Every year, communities across New Mexico, especially in rural regions, lose the opportunity to leverage state and federal funding for local land and watershed conservation projects. This contributes to inequities in the quality of outdoor spaces and water resources and access to them.
Millions of dollars from the American Rescue Plan Act (ARPA) and the Great American Outdoors Act could come into the state. The Great American Outdoors Act permanently directed $900 million a year to the federal Land and Water Conservation Fund (LWCF). New Mexico expects to get $5 million annually from the LWCF.
The LWCF has two funding pathways, for site improvements and for site acquisition. A New Mexico law that funds conservation easements and land restoration, the Natural Heritage Conservation Act (NHCA), needs to be amended to allow the state to acquire lands and waters, not just improve existing sites.
In the upcoming 2022 legislative session, Rep. Kristina Ortez (HD 42) is sponsoring narrow, targeted changes to the NHCA that would allow for acquisitions. In addition, a one-time special appropriation to the Natural Heritage Conservation Fund will allow the state to take full advantage of federal programs and federal matching funds. Any state funding provided to NHCA will leverage at least the same amount in federal dollars through the LWCF, farm bill programs, and infrastructure programs.Funding new land and water acquisition in addition to improving existing parks, trails, wildlife management areas, and voluntary conservation easements and restoration projects are all key to expanding the state's outdoor recreation economy and the jobs it supports.
To the Members of the New Mexico Legislature:
I am writing to urge you to support efforts to amend the Natural Heritage Conservation Act (NHCA) to allow for acquisition of lands and waters and for a one-time special appropriation that would help fully leverage available federal funds.
Other states, including Colorado, Montana and Arizona, direct state funding to grant programs like NHCA that help local governments access more federal conservation money by providing the mandatory matching funds under Land and Water Conservation Fund (LWCF), farm bill programs, and infrastructure funding under the American Rescue Plan Act (ARPA) and the Bipartisan Infrastructure legislation.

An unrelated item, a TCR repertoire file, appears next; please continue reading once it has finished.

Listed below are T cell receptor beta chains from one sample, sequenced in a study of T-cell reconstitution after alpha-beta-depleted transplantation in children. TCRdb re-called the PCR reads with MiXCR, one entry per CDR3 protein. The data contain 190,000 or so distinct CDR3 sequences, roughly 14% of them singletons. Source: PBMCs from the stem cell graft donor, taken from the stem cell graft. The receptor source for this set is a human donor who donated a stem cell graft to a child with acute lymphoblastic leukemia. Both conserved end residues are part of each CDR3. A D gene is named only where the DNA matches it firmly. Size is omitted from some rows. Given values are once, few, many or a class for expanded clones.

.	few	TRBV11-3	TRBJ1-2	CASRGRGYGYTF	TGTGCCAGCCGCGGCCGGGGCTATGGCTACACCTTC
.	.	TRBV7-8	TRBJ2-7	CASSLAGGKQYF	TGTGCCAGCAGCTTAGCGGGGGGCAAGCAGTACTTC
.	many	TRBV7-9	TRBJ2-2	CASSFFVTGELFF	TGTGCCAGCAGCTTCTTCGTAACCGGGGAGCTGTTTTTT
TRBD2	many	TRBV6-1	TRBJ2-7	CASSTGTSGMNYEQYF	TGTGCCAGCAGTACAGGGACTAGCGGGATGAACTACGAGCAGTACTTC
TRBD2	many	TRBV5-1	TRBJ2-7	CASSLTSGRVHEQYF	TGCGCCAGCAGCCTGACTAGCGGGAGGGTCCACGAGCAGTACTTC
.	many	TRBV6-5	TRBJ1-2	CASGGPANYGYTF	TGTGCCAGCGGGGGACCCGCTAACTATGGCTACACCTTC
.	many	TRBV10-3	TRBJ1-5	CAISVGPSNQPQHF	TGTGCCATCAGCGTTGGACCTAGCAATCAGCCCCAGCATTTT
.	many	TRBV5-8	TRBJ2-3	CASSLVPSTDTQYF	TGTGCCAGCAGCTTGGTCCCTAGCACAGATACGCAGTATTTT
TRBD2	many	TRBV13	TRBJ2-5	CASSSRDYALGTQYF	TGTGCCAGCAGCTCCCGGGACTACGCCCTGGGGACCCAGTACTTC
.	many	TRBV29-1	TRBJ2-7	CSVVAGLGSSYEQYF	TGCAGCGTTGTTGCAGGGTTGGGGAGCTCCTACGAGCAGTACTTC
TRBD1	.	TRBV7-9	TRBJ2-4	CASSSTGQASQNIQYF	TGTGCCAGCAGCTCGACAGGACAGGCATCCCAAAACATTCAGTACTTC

The LWCF has provided limited money for parks, trails, and outdoor recreation projects in every county in New Mexico for more than 50 years. Now, New Mexico is expected to receive about $5 million from the fund each year, but many communities can't secure the matching funds to access this grant money.
With an influx in federal stimulus dollars and a state budget surplus for the upcoming Legislature, you have a once-in-a-generation opportunity to put conservation dollars to work in every part of the state, stimulating local jobs and income.
Funding will help clear the backlog of maintenance and repair at parks across the state, problems that were highlighted and worsened by the heavy usage of state and local parks and trails during the pandemic in 2020. Funding will also support watershed restoration and protection projects and increased purchases of very popular volunteer conservation easements that help family farmers keep land away from conversion to development.
The recent and successful New Mexico Outdoor Economics Conference in Farmington showed that our communities are hungry for opportunities to showcase what makes them special. And, with an abundance of beautiful landscapes, the Land of Enchantment has no shortage of places to visit. More than a dozen states have already moved to invest in state parks during the pandemic, putting New Mexico way behind.
Adding acquisition authority to the state law and boosting grant funding could help more communities enjoy new parks and open spaces. The state does not have any dedicated conservation funding distribution or revenue source, which creates a long-term problem finding a match for programs like LCWF. Communities in greatest need of that funding – mainly rural communities and tribes – are also the least likely to have that match.
We've reached a turning point. Now is the time to bolster the resilience of our forests and waters, invest in our infrastructure, and connect people to our great outdoors and natural heritage. If we're going to keep the balloons in the sky, the cavern doors open or the gateway to the Rocky Mountains healthy, we must see the value in conservation funding.
Protecting our natural heritage is one of the core values that brings all New Mexicans together. Please support robust conservation funding and ensure the NHCA's ability to protect our lands, waters, and resources for future generations.